Back in the days before Burton had committed, Ernie had taken Duke wandering the desert at night. Duke had enjoyed their little forays–and probably missed their time together now–so Ernie made sure to come take him for a walk once or twice a week just for old times sake. When Burton was there they’d go together and talk desultorily about the way the desert smelled and what the stars could possibly mean, but without him, Ernie’s brain–and therefor his psychic ability–tended to reach out into th e vasty world and bring back things Ernie was never sure what to do with.
There was nothing he could do to stop a bus crash or bank robbery. He told Burton, and hoped for the best. Occasionally his brain came back with stories of the serial killers he’d been asked to assess when part of Karl Lacey’s illegal behavior modification project to create the perfect soldier. That he reported immediately, via text if Burton wasn’t home, and Burton always told him when his contact with the “bugs” as he called them, because their brains were crawly twisted places, panned out.
So far Ernie was eight in eight for being a reliable bug catcher, and he was glad he could help, but really hated stumbling into a bug’s brain when he was all alone and unprepared.
“I’d love some company,” he said a little desperately, and Ace tilted his head like he heard the things Ernie wasn’t saying.
“Jai, go with him,” he said, and while Ace was their friend as well as their boss, it was obvious this was an order.
“Da,” Jai said, not even bothering to complain.
They were about a mile out from Ace and Sonny’s place when Jai said his first words. “You haven’t said anything.”
Ernie knew what he was talking about. “About your friend in the mountains? No. You lied to me so I wouldn’t know, and I figured that meant you didn’t want everybody else to know. Why not?”
Jai shrugged. “George is… he’s a nurse. A good guy. I am not.”
Ernie snorted. “That’s hilarious,” he muttered.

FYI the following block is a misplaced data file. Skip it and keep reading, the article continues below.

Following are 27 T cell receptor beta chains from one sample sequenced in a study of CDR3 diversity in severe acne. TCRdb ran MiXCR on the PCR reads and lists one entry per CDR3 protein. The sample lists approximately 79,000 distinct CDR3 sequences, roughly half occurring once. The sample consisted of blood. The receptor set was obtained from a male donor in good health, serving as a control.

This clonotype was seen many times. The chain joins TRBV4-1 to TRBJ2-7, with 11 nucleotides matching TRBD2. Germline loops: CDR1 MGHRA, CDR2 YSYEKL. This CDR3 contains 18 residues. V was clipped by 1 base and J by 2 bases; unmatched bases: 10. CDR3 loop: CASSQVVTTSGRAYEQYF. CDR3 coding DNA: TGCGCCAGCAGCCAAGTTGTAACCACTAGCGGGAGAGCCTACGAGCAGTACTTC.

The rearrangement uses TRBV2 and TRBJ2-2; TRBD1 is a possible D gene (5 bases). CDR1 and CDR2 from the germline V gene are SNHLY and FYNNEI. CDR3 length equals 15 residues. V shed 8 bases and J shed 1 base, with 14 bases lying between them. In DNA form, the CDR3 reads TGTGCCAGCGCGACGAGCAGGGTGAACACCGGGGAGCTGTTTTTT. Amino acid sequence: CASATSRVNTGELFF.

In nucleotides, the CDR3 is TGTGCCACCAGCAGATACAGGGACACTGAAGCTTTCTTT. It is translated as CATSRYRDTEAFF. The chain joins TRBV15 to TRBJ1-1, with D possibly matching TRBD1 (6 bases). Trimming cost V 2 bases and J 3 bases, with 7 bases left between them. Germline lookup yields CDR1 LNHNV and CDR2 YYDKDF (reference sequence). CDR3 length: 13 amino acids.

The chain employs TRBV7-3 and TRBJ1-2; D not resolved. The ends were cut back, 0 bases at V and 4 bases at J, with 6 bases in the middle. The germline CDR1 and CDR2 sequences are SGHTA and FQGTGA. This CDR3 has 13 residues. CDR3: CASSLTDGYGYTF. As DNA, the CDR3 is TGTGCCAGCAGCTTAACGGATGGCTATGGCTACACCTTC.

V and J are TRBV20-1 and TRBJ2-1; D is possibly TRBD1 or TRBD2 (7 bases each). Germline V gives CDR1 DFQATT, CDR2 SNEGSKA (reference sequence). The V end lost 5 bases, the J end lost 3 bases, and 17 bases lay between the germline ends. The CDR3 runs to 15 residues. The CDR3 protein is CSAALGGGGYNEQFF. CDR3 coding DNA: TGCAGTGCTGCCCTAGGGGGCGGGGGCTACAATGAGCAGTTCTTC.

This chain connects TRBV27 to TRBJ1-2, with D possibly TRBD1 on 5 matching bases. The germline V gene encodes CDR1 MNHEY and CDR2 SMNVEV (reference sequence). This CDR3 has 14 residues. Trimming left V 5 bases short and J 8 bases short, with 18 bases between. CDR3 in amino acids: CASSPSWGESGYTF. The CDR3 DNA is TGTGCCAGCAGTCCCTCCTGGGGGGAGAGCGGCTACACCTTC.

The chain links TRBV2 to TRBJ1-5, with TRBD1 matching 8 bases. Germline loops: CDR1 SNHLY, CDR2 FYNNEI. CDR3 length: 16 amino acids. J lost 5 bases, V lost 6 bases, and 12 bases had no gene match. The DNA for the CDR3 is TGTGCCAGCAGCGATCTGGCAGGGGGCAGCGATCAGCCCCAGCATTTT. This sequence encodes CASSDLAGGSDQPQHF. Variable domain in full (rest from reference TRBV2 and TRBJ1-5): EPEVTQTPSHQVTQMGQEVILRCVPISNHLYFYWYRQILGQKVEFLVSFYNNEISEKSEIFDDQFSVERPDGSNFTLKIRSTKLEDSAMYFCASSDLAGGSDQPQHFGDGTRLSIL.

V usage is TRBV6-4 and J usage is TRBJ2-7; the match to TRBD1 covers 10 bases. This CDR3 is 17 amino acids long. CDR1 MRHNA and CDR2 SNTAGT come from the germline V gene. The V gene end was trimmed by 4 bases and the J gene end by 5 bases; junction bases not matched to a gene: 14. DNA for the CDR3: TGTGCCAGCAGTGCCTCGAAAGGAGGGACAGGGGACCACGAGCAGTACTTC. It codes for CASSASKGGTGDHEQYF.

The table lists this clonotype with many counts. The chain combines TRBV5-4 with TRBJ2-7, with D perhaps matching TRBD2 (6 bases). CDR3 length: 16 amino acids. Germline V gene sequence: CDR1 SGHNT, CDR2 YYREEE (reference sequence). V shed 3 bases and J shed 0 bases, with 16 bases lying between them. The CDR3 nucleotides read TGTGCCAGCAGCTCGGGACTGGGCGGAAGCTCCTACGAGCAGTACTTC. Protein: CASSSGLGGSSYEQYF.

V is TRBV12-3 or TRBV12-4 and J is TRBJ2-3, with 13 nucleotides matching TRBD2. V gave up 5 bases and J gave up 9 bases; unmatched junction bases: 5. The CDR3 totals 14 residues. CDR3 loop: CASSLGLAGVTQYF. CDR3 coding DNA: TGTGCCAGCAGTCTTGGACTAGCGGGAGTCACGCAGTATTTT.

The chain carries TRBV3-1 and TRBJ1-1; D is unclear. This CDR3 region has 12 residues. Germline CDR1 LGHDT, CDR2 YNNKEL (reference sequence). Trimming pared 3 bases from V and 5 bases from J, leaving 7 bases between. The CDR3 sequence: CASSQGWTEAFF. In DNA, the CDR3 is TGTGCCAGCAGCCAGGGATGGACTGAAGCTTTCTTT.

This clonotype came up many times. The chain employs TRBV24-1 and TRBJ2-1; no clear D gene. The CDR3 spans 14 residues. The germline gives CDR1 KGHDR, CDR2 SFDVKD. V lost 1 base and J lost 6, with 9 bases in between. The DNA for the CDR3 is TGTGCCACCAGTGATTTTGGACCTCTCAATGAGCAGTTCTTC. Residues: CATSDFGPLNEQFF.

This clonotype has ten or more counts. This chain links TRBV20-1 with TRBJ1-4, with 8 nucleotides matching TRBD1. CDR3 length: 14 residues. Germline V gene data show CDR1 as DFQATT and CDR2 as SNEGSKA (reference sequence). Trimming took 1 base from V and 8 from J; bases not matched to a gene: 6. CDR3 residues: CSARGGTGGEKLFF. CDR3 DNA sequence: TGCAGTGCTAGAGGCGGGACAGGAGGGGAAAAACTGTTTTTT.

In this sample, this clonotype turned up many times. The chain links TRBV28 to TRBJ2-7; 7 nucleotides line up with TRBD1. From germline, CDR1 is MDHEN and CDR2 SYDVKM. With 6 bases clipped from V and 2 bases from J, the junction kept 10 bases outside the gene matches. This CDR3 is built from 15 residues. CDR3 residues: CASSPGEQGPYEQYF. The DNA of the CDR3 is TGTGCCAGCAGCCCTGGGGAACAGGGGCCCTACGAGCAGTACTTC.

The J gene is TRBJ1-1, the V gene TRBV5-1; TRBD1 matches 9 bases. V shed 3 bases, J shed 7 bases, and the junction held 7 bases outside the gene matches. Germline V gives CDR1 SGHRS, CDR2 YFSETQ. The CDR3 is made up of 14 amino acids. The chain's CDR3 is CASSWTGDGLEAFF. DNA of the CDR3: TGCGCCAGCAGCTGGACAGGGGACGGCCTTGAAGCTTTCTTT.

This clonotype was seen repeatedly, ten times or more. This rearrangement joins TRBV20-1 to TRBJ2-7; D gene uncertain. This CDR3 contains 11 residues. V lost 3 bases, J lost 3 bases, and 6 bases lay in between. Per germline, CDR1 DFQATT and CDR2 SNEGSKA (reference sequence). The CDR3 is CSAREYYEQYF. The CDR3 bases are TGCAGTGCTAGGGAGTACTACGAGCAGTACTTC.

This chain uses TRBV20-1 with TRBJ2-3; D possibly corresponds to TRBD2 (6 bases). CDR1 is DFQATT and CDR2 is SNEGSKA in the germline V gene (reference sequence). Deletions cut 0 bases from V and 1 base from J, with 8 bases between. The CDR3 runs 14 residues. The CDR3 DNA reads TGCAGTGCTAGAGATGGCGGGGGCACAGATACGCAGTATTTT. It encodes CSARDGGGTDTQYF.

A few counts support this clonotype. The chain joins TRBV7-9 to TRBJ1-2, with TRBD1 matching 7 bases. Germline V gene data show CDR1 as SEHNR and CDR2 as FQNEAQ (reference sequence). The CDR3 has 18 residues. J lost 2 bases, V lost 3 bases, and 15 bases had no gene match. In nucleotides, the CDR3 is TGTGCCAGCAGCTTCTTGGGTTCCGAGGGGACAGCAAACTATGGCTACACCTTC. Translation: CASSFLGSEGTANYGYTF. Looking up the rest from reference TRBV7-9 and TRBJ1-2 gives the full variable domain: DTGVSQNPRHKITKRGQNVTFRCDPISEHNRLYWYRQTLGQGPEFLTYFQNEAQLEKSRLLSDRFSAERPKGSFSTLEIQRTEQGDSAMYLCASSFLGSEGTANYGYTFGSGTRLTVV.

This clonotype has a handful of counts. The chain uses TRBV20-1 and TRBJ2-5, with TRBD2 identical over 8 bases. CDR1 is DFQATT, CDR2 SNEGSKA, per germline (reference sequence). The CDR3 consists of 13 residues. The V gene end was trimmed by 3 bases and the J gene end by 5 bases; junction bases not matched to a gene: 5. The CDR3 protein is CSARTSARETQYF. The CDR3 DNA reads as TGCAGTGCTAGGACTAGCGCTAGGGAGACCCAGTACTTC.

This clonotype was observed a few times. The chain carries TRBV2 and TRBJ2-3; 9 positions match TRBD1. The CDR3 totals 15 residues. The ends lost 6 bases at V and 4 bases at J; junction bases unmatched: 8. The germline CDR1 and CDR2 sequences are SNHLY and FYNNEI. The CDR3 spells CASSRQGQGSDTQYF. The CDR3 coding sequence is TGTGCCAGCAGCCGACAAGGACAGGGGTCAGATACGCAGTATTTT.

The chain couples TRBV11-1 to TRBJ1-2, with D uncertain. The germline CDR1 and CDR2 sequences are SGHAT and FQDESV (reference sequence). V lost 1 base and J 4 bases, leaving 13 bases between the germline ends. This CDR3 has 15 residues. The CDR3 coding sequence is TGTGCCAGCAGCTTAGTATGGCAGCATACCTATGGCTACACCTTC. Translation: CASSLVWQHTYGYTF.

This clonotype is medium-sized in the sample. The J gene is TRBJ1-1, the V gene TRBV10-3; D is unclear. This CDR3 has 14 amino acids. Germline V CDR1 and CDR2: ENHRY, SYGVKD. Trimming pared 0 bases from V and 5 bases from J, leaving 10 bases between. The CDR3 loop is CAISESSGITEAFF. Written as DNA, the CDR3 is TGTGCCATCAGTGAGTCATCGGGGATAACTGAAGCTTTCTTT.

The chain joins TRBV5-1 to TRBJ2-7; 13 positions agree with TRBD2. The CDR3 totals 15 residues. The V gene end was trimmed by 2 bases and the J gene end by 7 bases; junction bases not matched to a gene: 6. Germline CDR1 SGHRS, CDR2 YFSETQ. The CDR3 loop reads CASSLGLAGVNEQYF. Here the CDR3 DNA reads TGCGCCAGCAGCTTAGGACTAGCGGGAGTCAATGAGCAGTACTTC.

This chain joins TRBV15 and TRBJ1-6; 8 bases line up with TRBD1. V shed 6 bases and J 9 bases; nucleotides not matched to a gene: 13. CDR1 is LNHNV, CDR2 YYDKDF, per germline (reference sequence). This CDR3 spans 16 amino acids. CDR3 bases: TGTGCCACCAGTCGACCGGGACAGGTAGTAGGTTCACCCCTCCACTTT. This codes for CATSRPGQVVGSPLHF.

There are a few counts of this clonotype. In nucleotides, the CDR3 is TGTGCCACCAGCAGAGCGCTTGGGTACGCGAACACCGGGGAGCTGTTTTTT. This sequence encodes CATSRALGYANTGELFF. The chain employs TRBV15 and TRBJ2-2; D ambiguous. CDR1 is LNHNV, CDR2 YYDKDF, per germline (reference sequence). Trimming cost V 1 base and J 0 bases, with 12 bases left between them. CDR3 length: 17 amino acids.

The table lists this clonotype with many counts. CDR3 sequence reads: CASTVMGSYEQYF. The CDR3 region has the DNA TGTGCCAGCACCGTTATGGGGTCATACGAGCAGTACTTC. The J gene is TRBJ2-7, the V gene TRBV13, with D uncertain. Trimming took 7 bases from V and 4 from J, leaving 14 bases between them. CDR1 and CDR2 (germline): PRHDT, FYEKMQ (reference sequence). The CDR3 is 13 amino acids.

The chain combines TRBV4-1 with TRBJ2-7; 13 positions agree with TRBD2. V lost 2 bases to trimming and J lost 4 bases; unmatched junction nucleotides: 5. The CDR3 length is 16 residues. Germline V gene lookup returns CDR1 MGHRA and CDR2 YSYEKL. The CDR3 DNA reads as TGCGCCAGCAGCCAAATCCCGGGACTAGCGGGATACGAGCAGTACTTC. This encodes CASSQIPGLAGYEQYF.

“No, no–I have–“
“Killed people. I know. You don’t understand. I keep running into serial killers in my mind. It’s why I wanted your company you know. Their brains are awful. Like bug warrens. Like little shit beetles crawling through their head.”
“Lovely,” Jai said, shuddering with revulsion. Jai was well over six feet tall with a shaved head and a black goatee. Watching him shudder was a treat in itself.
“Yeah. Well, I’ve known you for a while now, and your brain isn’t like that. Your brain is all these neat little boxes. Well, one of your boxes has a guy named George in it, and he’s bursting the box’s seams. You’re going to have to share him with Ace and Sonny or he’s going to break your brain.”
Jai groaned. “Ugh. Could we go back now? I don’t want to think about this right now.”
“Sure.” Truth tell, Ernie didn’t want to either. He wanted to think about Burton, under the same sky he was under, looking out into the cloud mottled stars and thinking about Ernie like Ernie was thinking about–
“Burton’s going to have to pull that thing,” Ernie said, suddenly right back in the present. “And yell at Jackson to duck. And Jackson’s going to duck and roll and there’s going to be a crash and the music will explode and then Burton can come home.”
Jai was staring at him.
“What?” Ernie said, shaking himself all over.
“That was the fucking creepiest thing I’ve ever seen.”
Ernie groaned. “Well, keep into yourself, okay? I”ve got to text Burton so he knows what’s coming.”
“How on earth can he know what’s coming from that?” Jai asked in wonder.
“Same way I knew how to make apple fritters, Jai. Shit just comes to us.”
He typed as fast as he could and when he was done, he let out a breath.
Now some boyfriends would blow him off–but Burton had learned to trust him in the past six months.
And now they had to wait.
For his part, Ernie was very curious as to what it all meant.